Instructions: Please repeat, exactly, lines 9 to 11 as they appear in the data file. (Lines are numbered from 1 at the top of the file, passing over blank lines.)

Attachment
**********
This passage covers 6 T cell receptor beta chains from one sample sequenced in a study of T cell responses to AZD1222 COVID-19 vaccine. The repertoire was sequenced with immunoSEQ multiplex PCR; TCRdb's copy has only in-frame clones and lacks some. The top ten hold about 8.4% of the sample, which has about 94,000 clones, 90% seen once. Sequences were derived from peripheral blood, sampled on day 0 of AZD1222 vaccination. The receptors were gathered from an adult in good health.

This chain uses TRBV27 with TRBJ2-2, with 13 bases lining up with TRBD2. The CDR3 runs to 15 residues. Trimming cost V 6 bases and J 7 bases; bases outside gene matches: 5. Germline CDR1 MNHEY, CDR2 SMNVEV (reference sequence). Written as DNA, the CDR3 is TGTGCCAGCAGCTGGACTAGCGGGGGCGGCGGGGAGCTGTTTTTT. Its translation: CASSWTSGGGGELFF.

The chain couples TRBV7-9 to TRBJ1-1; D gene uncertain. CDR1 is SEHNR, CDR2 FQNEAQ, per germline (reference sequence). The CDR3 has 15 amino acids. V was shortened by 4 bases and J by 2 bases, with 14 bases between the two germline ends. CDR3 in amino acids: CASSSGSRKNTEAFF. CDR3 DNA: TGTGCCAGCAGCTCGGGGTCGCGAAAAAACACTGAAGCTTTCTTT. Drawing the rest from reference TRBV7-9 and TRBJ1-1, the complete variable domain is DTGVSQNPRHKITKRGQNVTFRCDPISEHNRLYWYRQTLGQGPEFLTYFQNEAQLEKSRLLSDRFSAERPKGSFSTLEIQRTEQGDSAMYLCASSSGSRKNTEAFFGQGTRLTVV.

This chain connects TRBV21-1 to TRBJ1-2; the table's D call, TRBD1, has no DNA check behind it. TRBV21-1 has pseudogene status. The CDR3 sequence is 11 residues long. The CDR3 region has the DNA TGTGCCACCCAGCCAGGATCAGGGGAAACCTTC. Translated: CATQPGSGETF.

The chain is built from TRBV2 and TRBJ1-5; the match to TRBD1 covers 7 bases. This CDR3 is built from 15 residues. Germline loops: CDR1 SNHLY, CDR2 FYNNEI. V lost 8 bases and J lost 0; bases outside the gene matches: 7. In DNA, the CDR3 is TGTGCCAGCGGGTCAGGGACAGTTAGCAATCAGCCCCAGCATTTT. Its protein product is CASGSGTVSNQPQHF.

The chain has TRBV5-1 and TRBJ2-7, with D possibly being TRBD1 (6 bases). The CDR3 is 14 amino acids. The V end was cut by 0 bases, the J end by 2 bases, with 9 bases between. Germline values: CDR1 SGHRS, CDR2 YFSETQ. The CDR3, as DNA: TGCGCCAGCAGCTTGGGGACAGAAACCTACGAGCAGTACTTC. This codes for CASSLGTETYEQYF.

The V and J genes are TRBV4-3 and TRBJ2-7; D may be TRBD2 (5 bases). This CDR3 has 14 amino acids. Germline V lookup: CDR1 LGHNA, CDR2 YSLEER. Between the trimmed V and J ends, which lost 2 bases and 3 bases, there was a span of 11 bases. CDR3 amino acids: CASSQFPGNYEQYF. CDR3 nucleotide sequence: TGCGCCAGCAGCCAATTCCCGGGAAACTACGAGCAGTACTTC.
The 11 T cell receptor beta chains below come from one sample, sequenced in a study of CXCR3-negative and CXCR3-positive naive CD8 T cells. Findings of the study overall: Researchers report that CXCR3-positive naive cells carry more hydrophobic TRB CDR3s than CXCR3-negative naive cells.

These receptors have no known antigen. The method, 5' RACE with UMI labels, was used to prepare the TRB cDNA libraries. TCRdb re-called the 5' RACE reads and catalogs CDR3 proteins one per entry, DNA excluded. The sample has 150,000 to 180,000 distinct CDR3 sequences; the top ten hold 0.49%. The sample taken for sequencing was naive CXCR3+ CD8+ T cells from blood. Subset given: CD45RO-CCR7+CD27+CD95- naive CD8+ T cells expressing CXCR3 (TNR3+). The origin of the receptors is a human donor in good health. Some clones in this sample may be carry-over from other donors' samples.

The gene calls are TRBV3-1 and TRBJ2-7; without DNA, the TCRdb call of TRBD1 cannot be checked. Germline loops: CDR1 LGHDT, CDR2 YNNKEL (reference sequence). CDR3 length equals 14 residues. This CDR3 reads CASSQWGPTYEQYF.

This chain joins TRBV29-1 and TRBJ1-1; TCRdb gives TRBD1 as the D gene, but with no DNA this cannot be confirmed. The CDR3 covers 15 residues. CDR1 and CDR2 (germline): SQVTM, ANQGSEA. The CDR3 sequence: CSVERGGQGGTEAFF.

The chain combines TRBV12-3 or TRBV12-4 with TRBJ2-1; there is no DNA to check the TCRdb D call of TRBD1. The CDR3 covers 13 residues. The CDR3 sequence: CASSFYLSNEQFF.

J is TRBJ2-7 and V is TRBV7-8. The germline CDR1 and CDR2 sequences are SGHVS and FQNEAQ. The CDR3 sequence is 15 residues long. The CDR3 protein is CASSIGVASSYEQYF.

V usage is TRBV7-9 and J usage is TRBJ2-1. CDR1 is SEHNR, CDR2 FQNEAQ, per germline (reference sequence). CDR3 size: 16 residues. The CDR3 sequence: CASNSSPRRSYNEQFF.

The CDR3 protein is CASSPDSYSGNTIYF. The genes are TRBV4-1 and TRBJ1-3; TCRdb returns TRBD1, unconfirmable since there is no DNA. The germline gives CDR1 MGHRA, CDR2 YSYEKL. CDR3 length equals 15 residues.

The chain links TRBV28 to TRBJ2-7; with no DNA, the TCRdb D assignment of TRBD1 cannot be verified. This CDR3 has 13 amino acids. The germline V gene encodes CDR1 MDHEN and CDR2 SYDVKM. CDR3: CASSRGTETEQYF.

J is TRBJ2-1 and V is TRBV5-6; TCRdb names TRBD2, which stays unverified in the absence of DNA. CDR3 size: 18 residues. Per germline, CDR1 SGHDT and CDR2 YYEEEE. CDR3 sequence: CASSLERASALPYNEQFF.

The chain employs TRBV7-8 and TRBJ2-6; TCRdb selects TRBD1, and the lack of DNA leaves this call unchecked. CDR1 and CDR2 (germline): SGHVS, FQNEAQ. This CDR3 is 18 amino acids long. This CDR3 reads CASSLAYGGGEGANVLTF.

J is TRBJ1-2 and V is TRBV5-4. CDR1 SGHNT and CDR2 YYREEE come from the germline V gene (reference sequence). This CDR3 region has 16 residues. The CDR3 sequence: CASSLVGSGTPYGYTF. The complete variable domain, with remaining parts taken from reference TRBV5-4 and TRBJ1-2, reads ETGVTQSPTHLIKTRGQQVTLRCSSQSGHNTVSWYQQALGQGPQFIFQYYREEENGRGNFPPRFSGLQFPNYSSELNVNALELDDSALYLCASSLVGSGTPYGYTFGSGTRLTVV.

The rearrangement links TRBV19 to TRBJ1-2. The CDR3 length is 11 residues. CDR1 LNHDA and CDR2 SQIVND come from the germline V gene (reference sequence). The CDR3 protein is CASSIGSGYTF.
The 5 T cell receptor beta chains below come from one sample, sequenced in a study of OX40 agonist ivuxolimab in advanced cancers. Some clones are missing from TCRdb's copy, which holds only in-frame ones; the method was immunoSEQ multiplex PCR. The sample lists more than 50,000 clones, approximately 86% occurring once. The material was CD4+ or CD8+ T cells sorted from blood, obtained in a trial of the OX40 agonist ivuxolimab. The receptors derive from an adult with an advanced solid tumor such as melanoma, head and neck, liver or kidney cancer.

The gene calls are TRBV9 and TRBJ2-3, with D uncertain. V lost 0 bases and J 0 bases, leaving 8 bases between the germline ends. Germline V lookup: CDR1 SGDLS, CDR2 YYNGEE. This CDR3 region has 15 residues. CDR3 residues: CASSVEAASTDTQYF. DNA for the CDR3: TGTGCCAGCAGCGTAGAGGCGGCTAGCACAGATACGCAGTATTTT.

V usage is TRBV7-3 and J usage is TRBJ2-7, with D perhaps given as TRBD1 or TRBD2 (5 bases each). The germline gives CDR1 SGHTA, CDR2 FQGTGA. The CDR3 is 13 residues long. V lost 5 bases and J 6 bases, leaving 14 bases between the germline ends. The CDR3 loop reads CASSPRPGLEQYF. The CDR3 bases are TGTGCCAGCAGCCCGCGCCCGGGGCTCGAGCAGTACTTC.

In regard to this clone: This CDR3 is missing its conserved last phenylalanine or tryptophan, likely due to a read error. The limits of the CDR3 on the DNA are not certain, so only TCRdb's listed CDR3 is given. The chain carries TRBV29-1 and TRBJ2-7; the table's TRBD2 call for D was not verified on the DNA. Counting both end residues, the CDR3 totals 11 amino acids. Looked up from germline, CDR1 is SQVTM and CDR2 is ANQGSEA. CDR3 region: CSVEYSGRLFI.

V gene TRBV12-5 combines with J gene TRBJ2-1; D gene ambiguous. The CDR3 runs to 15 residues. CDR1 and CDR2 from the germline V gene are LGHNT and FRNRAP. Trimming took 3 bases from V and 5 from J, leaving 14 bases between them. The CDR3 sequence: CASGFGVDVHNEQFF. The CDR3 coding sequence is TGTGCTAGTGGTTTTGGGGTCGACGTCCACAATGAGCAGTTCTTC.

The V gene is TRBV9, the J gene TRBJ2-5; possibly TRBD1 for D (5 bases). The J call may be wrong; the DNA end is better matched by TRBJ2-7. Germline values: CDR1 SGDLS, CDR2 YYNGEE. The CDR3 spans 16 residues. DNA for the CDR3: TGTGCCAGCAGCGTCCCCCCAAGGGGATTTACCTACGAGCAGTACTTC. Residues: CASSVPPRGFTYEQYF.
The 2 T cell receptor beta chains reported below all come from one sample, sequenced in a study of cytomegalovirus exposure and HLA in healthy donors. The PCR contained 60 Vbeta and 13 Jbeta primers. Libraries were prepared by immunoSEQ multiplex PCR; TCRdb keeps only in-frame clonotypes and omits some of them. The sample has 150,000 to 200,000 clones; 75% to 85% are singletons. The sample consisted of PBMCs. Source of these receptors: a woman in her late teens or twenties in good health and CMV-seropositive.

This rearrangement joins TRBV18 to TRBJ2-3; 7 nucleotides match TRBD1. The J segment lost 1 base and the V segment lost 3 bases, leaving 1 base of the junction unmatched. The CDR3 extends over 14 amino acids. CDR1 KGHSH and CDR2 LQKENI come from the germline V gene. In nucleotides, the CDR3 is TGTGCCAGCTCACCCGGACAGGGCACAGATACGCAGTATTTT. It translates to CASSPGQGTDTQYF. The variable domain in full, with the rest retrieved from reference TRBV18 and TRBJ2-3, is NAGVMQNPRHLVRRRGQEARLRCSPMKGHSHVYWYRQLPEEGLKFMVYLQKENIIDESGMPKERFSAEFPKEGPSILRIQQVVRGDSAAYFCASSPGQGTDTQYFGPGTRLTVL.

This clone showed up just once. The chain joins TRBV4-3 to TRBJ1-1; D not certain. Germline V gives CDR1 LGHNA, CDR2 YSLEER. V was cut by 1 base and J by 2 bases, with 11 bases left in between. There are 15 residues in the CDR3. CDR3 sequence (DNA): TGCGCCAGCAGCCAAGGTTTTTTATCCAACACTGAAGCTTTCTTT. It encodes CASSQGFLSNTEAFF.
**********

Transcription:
These receptors have no known antigen. The method, 5' RACE with UMI labels, was used to prepare the TRB cDNA libraries. TCRdb re-called the 5' RACE reads and catalogs CDR3 proteins one per entry, DNA excluded. The sample has 150,000 to 180,000 distinct CDR3 sequences; the top ten hold 0.49%. The sample taken for sequencing was naive CXCR3+ CD8+ T cells from blood. Subset given: CD45RO-CCR7+CD27+CD95- naive CD8+ T cells expressing CXCR3 (TNR3+). The origin of the receptors is a human donor in good health. Some clones in this sample may be carry-over from other donors' samples.

The gene calls are TRBV3-1 and TRBJ2-7; without DNA, the TCRdb call of TRBD1 cannot be checked. Germline loops: CDR1 LGHDT, CDR2 YNNKEL (reference sequence). CDR3 length equals 14 residues. This CDR3 reads CASSQWGPTYEQYF.

This chain joins TRBV29-1 and TRBJ1-1; TCRdb gives TRBD1 as the D gene, but with no DNA this cannot be confirmed. The CDR3 covers 15 residues. CDR1 and CDR2 (germline): SQVTM, ANQGSEA. The CDR3 sequence: CSVERGGQGGTEAFF.